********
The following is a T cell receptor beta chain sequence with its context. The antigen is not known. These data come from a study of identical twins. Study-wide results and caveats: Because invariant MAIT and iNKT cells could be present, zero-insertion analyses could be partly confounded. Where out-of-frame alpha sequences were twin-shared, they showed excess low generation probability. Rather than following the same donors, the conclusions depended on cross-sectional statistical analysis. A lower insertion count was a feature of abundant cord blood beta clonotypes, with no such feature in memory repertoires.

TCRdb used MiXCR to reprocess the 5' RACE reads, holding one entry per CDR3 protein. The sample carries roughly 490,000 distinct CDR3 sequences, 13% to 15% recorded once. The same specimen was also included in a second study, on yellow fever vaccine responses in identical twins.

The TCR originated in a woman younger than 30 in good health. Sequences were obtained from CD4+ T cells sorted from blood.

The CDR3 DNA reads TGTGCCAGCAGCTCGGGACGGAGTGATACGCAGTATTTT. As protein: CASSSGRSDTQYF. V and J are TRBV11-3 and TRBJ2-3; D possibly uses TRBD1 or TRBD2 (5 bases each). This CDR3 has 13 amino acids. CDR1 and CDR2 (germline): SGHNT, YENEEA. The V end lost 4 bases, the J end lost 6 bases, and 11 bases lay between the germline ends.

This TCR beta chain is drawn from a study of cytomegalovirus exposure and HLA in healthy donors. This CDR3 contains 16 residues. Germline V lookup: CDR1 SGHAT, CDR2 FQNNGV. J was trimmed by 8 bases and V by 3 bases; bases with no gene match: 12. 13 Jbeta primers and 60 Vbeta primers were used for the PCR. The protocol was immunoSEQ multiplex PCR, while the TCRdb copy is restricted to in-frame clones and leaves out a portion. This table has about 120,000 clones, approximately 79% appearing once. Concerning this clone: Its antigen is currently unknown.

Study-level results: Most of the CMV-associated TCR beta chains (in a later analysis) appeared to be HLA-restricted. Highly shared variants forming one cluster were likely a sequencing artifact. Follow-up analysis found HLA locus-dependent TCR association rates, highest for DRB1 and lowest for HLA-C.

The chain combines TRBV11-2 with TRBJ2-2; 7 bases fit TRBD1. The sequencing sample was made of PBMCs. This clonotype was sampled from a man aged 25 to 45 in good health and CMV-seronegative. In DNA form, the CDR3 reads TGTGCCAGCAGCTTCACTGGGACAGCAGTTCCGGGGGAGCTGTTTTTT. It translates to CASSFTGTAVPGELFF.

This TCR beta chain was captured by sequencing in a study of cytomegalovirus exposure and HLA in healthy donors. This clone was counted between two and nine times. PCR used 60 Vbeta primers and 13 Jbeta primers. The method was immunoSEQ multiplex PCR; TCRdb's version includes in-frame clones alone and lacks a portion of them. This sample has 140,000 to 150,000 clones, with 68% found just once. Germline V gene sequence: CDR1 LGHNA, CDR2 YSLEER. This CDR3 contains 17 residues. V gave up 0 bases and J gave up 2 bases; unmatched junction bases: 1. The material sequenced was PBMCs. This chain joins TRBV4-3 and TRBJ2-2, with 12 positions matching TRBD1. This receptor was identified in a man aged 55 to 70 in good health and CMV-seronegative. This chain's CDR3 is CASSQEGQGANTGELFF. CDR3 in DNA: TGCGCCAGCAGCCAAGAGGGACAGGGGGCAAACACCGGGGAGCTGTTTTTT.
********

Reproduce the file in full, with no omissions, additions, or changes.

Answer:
The following is a T cell receptor beta chain sequence with its context. The antigen is not known. These data come from a study of identical twins. Study-wide results and caveats: Because invariant MAIT and iNKT cells could be present, zero-insertion analyses could be partly confounded. Where out-of-frame alpha sequences were twin-shared, they showed excess low generation probability. Rather than following the same donors, the conclusions depended on cross-sectional statistical analysis. A lower insertion count was a feature of abundant cord blood beta clonotypes, with no such feature in memory repertoires.

TCRdb used MiXCR to reprocess the 5' RACE reads, holding one entry per CDR3 protein. The sample carries roughly 490,000 distinct CDR3 sequences, 13% to 15% recorded once. The same specimen was also included in a second study, on yellow fever vaccine responses in identical twins.

The TCR originated in a woman younger than 30 in good health. Sequences were obtained from CD4+ T cells sorted from blood.

The CDR3 DNA reads TGTGCCAGCAGCTCGGGACGGAGTGATACGCAGTATTTT. As protein: CASSSGRSDTQYF. V and J are TRBV11-3 and TRBJ2-3; D possibly uses TRBD1 or TRBD2 (5 bases each). This CDR3 has 13 amino acids. CDR1 and CDR2 (germline): SGHNT, YENEEA. The V end lost 4 bases, the J end lost 6 bases, and 11 bases lay between the germline ends.

This TCR beta chain is drawn from a study of cytomegalovirus exposure and HLA in healthy donors. This CDR3 contains 16 residues. Germline V lookup: CDR1 SGHAT, CDR2 FQNNGV. J was trimmed by 8 bases and V by 3 bases; bases with no gene match: 12. 13 Jbeta primers and 60 Vbeta primers were used for the PCR. The protocol was immunoSEQ multiplex PCR, while the TCRdb copy is restricted to in-frame clones and leaves out a portion. This table has about 120,000 clones, approximately 79% appearing once. Concerning this clone: Its antigen is currently unknown.

Study-level results: Most of the CMV-associated TCR beta chains (in a later analysis) appeared to be HLA-restricted. Highly shared variants forming one cluster were likely a sequencing artifact. Follow-up analysis found HLA locus-dependent TCR association rates, highest for DRB1 and lowest for HLA-C.

The chain combines TRBV11-2 with TRBJ2-2; 7 bases fit TRBD1. The sequencing sample was made of PBMCs. This clonotype was sampled from a man aged 25 to 45 in good health and CMV-seronegative. In DNA form, the CDR3 reads TGTGCCAGCAGCTTCACTGGGACAGCAGTTCCGGGGGAGCTGTTTTTT. It translates to CASSFTGTAVPGELFF.

This TCR beta chain was captured by sequencing in a study of cytomegalovirus exposure and HLA in healthy donors. This clone was counted between two and nine times. PCR used 60 Vbeta primers and 13 Jbeta primers. The method was immunoSEQ multiplex PCR; TCRdb's version includes in-frame clones alone and lacks a portion of them. This sample has 140,000 to 150,000 clones, with 68% found just once. Germline V gene sequence: CDR1 LGHNA, CDR2 YSLEER. This CDR3 contains 17 residues. V gave up 0 bases and J gave up 2 bases; unmatched junction bases: 1. The material sequenced was PBMCs. This chain joins TRBV4-3 and TRBJ2-2, with 12 positions matching TRBD1. This receptor was identified in a man aged 55 to 70 in good health and CMV-seronegative. This chain's CDR3 is CASSQEGQGANTGELFF. CDR3 in DNA: TGCGCCAGCAGCCAAGAGGGACAGGGGGCAAACACCGGGGAGCTGTTTTTT.